And, you might want to separate the pair. I had some betas together and I thought if I had the tank planted heavily enough I wouldn't have to separate them. You know, think fish are like people and a man shouldn't abandon his wife... Well, they both died of romantic exhaustion. (What a way to go!) Anyway, you might want to give them the chance to rest up.
An idea, make the cave bigger and the hole just big enough for the fish to enter, and plant some plants on top of the cave. It really isn't that hard to do. Or, I know this sounds dorky, but it looks cool. I've made caves from clay that smack right up against the glass, so while they think they are hiding, you can still see them. If you have good eyes that is. I've noticed the fish like the darker caves. I've also used glass funnels from oil lamps for undergravel caves. It's really trial and error. Some fish like some caves, and others don't.
Where and how did you get them in the first place? Can you go back there and take notes and try to mimic the environment?
Awesome photos by the way.
Edited by mander, 01 July 2008 - 10:17 AM.
Posted 01 July 2008 - 06:19 PM
I hate bringing up old threads, but I was wanting to know if anything ever came about with the breeding of these guys.
I recently discovered one rather small one in my net while collecting in my creek. It was kind of a surprise to me that I was able to catch something that small in that net as well as the fact to find out what it was.
More info on these fish would be great if you have some.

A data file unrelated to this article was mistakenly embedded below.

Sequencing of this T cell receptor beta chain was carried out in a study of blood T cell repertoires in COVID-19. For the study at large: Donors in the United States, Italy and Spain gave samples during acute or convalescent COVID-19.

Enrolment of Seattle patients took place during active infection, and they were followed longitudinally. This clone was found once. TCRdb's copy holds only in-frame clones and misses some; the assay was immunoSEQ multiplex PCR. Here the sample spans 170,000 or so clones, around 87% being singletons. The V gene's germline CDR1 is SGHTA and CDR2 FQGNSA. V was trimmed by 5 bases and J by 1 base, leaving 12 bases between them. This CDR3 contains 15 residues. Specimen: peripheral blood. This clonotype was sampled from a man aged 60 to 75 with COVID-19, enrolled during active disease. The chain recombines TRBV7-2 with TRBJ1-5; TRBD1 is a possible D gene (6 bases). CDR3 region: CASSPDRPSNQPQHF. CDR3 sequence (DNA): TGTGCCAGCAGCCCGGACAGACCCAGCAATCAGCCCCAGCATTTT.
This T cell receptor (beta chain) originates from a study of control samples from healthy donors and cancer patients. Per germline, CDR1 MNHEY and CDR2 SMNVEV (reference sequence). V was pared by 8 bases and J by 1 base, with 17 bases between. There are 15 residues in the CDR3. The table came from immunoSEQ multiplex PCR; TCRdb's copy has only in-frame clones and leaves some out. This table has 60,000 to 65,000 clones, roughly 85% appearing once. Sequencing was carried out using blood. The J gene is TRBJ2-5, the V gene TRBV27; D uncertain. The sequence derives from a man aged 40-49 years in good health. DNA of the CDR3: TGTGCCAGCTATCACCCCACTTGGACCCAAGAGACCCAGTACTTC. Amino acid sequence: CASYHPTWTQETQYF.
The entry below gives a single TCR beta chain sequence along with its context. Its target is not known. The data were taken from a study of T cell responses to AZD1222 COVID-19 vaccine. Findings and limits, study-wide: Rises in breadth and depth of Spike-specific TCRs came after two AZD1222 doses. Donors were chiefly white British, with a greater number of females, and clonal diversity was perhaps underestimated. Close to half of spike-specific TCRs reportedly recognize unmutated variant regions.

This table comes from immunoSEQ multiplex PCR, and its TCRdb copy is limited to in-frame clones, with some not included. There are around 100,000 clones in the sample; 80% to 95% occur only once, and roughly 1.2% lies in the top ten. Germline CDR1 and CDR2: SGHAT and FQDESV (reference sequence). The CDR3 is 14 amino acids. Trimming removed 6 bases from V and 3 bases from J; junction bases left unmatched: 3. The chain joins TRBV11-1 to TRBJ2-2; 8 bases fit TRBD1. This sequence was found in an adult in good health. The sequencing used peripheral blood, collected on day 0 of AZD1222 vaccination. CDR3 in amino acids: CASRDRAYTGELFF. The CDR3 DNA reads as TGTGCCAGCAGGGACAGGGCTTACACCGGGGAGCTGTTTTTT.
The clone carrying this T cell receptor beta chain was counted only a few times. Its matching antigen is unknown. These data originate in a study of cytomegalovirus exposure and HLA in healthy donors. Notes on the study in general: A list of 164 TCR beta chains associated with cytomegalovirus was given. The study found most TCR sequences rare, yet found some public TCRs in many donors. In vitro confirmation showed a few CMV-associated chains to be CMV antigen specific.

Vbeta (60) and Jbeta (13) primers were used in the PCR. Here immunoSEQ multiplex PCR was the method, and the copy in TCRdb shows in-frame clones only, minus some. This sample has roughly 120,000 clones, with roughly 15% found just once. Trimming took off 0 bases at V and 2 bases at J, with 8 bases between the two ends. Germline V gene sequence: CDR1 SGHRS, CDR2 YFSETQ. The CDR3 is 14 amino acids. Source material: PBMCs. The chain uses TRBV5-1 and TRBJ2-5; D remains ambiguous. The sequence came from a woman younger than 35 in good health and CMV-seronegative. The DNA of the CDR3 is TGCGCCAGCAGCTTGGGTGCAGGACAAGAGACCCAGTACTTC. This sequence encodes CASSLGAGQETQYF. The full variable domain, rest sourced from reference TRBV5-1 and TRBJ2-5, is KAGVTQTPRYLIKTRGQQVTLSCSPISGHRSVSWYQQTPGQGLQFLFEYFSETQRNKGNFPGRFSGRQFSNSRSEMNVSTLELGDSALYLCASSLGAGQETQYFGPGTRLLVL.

Actually, I'm glad you brought it up. It's given me loads of things to consider. Hopefully, Teleost will come back to tell us! Meanwhile, let us know how you're doing with yours!
Posted 01 July 2008 - 11:06 PM
I dont think he/she is that old, but I am not sure what a full sized one looks like, size wise and everything.
The one and only one that I have is slowing recovering from what ever damage that had been done to it in the creek. When I cought it, its tail and dorsal fin were shreaded bad, even bloody where it had been damaged. I have had it for about 6-7 days and today was the first day that I have seen it out from under the java moss that it had been hiding in. His/her fins look to be healing but I am not sure what to feed it or if I need to feed it anything special at all. Its tank mates are mainly ghost shrimp, so for a little while it should have plenty of food, that is if that is something that it eats. I am still doing some reading on it but there really isn't alot of info on them in tanks. Which brings me back to this thread, not so much for breeding purposes but more to just learn more about them in general. They are a really cool looking fish, and I would like to have some more but I just dont have a ton of room for them right now.
Posted 01 July 2008 - 11:22 PM
Posted 02 July 2008 - 07:12 AM
well I dont want to hijack his thread, but as far as mine goes
I don't think he/she is that old, but I am not sure what a full sized one looks like, size wise and everything.
The one and only one that I have is slowing recovering from what ever damage that had been done to it in the creek. When I caught it, its tail and dorsal fin were shredded bad, even bloody where it had been damaged. I have had it for about 6-7 days and today was the first day that I have seen it out from under the java moss that it had been hiding in. His/her fins look to be healing but I am not sure what to feed it or if I need to feed it anything special at all. Its tank mates are mainly ghost shrimp, so for a little while it should have plenty of food, that is if that is something that it eats. I am still doing some reading on it but there really isn't a lot of info on them in tanks. Which brings me back to this thread, not so much for breeding purposes but more to just learn more about them in general. They are a really cool looking fish, and I would like to have some more but I just don't have a ton of room for them right now.